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Asthma Annual Cycle of Care

Diabetes Annual Cycle of Care

As a Diabetic, it is important that you have regular check-ups with your GP.  We ask all diabetic patient to attend regular appointments. This allows your GP to help you manage your Diabetes and reduce your risk of diabetes related complications that can affect your whole body including eyes, feet, kidneys, nerves and heart.

Once a year we complete what is called a Diabetes Cycle of Care (DACC). This DACC involves monitoring of all of the below.

HbA1c- this blood test enables us to monitor how well you are controlling your blood sugar levels of the last 10-12 weeks. It should be done at least every 6 month and more regularly if your blood sugars are consistently high. The HbA1c ideally should be 7% (53mmol/mol) or less.

All diabetics should be monitoring their own blood sugar levels at home at an frequency agreed suitable by you and your GP.

Blood tests

Kidney function and other tests

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Annual cycle of care

If your blood pressure and blood sugar levels remain high, there is an increased risk of damage to your kidneys (Diabetic Nephropathy). We monitor your kidney health with an annual blood and urine test.

At the same time as your kidney function, we also check your Liver function, cholesterol, iron and Full blood picture with a simple blood test. Keeping these results in the normal range significantly reduces your risk of developing complications from Diabetes.

Eye examination

It is important that you regularly have your eyes checked. This is because one of the common complications of diabetes is damage to the small blood vessels at the back of your eyes. This can occur without you being aware. If not identified and treated early, can lead to blindness. It is recommended that your GP check your eyes annually as part of your Diabetes cycle of care and you routinely have a full eye check up with an optometrist or Ophthalmologist every two years.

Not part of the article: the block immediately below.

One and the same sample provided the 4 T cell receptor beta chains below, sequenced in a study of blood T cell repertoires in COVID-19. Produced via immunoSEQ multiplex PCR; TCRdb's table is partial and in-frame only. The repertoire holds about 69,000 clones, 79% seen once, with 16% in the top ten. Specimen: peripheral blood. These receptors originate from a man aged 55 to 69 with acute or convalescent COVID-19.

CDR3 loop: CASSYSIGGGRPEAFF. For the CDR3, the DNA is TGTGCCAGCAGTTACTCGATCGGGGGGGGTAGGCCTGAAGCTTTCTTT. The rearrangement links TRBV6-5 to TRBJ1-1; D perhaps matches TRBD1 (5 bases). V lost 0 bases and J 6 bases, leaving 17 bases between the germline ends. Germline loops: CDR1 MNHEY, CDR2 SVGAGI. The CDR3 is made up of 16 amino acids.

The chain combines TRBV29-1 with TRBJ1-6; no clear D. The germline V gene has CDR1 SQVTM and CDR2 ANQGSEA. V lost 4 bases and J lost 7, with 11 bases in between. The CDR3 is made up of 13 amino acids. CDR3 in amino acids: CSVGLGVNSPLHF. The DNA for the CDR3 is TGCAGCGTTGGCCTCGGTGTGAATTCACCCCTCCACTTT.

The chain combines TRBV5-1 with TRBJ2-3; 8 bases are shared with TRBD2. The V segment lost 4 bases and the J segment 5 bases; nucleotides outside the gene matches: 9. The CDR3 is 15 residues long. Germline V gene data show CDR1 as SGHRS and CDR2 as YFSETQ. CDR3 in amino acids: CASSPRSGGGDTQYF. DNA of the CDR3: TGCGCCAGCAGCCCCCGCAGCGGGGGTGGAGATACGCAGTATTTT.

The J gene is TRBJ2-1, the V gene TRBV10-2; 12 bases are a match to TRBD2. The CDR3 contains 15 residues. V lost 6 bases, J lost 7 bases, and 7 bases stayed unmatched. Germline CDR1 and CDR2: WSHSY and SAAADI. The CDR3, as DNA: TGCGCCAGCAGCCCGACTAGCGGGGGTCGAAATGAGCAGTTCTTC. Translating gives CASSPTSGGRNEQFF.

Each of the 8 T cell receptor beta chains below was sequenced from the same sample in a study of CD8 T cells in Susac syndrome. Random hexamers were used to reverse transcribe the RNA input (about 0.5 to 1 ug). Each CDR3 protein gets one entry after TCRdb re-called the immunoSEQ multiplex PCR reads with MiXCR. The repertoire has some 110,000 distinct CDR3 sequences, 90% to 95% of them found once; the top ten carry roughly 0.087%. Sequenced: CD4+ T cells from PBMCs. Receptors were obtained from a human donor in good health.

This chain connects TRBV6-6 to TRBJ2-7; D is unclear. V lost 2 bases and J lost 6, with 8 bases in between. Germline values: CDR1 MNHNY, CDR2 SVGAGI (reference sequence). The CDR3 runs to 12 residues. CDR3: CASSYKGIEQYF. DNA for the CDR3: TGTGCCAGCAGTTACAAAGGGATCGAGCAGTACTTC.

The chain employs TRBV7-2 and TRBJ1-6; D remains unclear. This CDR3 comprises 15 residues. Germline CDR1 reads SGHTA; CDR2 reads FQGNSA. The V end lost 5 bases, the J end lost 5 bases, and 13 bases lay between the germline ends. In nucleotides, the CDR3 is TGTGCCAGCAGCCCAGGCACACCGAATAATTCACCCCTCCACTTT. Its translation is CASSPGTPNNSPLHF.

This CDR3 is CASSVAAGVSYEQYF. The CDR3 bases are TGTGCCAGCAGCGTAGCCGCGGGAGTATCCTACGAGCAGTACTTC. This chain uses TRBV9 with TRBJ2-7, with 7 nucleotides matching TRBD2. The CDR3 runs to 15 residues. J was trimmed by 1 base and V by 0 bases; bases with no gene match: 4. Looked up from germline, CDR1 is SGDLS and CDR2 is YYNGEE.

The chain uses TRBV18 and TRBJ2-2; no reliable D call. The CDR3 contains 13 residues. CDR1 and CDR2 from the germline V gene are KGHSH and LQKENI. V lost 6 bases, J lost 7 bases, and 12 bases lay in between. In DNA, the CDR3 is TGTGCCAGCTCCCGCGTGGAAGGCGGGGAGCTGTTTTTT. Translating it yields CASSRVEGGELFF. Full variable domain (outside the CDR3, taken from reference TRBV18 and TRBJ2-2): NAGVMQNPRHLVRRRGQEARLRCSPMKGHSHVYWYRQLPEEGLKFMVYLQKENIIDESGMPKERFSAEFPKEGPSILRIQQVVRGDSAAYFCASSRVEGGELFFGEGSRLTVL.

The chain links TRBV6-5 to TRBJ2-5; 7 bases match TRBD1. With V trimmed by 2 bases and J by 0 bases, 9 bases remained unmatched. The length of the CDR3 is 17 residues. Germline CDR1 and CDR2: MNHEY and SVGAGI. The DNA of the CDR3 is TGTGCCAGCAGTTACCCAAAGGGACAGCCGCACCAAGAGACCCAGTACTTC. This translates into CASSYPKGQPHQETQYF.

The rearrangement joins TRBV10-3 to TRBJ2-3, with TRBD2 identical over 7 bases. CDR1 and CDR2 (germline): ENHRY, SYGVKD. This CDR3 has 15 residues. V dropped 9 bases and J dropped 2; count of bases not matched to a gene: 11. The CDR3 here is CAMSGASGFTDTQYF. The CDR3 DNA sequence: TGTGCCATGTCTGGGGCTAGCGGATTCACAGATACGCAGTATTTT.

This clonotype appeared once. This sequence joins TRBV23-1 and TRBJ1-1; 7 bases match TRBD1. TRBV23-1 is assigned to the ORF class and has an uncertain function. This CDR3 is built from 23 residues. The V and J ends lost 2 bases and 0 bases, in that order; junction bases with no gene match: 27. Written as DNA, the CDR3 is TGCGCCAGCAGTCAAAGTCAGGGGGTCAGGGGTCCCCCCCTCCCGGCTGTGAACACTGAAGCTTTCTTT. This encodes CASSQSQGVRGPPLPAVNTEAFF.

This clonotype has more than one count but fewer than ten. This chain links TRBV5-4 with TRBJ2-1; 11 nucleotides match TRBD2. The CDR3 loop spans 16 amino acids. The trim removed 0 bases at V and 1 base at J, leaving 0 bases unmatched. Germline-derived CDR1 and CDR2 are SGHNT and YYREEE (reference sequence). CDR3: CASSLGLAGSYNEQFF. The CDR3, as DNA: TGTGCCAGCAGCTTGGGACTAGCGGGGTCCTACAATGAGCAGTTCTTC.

Foot examination

Looking after your feet is very important when you have diabetes. Diabetics are at risk of loss sensation in their feet leaving them unable to know when feet have been injured and poor blood supply.  Your feet should be examined every day for cuts and scratches. Regular appointments with a podiatrist is recommended. The GP or practice nurse will perform a thorough examination of your feet at least annually or more frequently if there are any problems. You should report to your GP any numbness, discolouration of skin, cramps, non-healing wounds. Failure to promptly treat any problems with your feet can could result in chronic ulcers and amputation.

General health

Aim to do at least 30 mins of physical activity 4-5 times a week. This activity can be anything that increases your heart rate and should be something you enjoy.

Quitting smoking significantly reduces the risk of diabetes related complications. If you are wanting to quit but finding it difficult, talk to your GP.

A healthy diet will help you achieve stable blood sugar control reducing your risk of complications. If you are having difficulty with this or would like more information we are able to refer you to see a dietitian or diabetes educator. You may be eligible to obtain this assistance free of charge through Diabetes WA or a chronic disease management plan.


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